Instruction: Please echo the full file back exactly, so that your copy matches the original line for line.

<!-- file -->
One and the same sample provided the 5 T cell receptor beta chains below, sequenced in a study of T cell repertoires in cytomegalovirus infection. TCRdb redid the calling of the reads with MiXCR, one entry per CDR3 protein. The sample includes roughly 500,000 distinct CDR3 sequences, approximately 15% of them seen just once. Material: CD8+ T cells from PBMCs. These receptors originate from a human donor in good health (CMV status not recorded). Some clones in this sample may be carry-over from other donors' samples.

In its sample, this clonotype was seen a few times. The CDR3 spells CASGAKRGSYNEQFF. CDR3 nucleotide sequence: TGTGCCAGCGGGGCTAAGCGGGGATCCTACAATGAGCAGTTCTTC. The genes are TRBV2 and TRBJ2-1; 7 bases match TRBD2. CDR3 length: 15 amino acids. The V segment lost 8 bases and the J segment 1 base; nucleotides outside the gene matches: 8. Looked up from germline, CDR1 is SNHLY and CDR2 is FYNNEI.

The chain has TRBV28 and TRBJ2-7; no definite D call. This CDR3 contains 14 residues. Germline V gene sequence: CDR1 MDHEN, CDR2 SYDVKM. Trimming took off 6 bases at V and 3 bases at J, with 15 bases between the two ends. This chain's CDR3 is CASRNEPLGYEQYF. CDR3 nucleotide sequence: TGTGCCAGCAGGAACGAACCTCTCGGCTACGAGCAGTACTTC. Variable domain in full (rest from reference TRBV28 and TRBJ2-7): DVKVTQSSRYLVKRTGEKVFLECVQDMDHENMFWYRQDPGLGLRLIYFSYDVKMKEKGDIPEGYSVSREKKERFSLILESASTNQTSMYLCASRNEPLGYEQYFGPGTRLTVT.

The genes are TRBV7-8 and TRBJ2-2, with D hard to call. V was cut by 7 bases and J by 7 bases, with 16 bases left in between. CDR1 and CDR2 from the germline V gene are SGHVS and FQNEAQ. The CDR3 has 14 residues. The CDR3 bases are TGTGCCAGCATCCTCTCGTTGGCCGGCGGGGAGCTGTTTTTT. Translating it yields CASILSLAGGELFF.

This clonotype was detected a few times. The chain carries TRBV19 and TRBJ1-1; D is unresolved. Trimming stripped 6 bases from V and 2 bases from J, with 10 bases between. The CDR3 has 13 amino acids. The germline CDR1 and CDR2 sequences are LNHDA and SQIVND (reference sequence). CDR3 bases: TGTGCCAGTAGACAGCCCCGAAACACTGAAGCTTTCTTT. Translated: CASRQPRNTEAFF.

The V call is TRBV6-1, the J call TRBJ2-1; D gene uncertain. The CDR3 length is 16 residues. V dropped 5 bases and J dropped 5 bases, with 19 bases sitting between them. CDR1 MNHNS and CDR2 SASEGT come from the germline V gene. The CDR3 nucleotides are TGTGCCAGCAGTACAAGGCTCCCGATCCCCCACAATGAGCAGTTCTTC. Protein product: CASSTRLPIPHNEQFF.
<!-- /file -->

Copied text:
One and the same sample provided the 5 T cell receptor beta chains below, sequenced in a study of T cell repertoires in cytomegalovirus infection. TCRdb redid the calling of the reads with MiXCR, one entry per CDR3 protein. The sample includes roughly 500,000 distinct CDR3 sequences, approximately 15% of them seen just once. Material: CD8+ T cells from PBMCs. These receptors originate from a human donor in good health (CMV status not recorded). Some clones in this sample may be carry-over from other donors' samples.

In its sample, this clonotype was seen a few times. The CDR3 spells CASGAKRGSYNEQFF. CDR3 nucleotide sequence: TGTGCCAGCGGGGCTAAGCGGGGATCCTACAATGAGCAGTTCTTC. The genes are TRBV2 and TRBJ2-1; 7 bases match TRBD2. CDR3 length: 15 amino acids. The V segment lost 8 bases and the J segment 1 base; nucleotides outside the gene matches: 8. Looked up from germline, CDR1 is SNHLY and CDR2 is FYNNEI.

The chain has TRBV28 and TRBJ2-7; no definite D call. This CDR3 contains 14 residues. Germline V gene sequence: CDR1 MDHEN, CDR2 SYDVKM. Trimming took off 6 bases at V and 3 bases at J, with 15 bases between the two ends. This chain's CDR3 is CASRNEPLGYEQYF. CDR3 nucleotide sequence: TGTGCCAGCAGGAACGAACCTCTCGGCTACGAGCAGTACTTC. Variable domain in full (rest from reference TRBV28 and TRBJ2-7): DVKVTQSSRYLVKRTGEKVFLECVQDMDHENMFWYRQDPGLGLRLIYFSYDVKMKEKGDIPEGYSVSREKKERFSLILESASTNQTSMYLCASRNEPLGYEQYFGPGTRLTVT.

The genes are TRBV7-8 and TRBJ2-2, with D hard to call. V was cut by 7 bases and J by 7 bases, with 16 bases left in between. CDR1 and CDR2 from the germline V gene are SGHVS and FQNEAQ. The CDR3 has 14 residues. The CDR3 bases are TGTGCCAGCATCCTCTCGTTGGCCGGCGGGGAGCTGTTTTTT. Translating it yields CASILSLAGGELFF.

This clonotype was detected a few times. The chain carries TRBV19 and TRBJ1-1; D is unresolved. Trimming stripped 6 bases from V and 2 bases from J, with 10 bases between. The CDR3 has 13 amino acids. The germline CDR1 and CDR2 sequences are LNHDA and SQIVND (reference sequence). CDR3 bases: TGTGCCAGTAGACAGCCCCGAAACACTGAAGCTTTCTTT. Translated: CASRQPRNTEAFF.

The V call is TRBV6-1, the J call TRBJ2-1; D gene uncertain. The CDR3 length is 16 residues. V dropped 5 bases and J dropped 5 bases, with 19 bases sitting between them. CDR1 MNHNS and CDR2 SASEGT come from the germline V gene. The CDR3 nucleotides are TGTGCCAGCAGTACAAGGCTCCCGATCCCCCACAATGAGCAGTTCTTC. Protein product: CASSTRLPIPHNEQFF.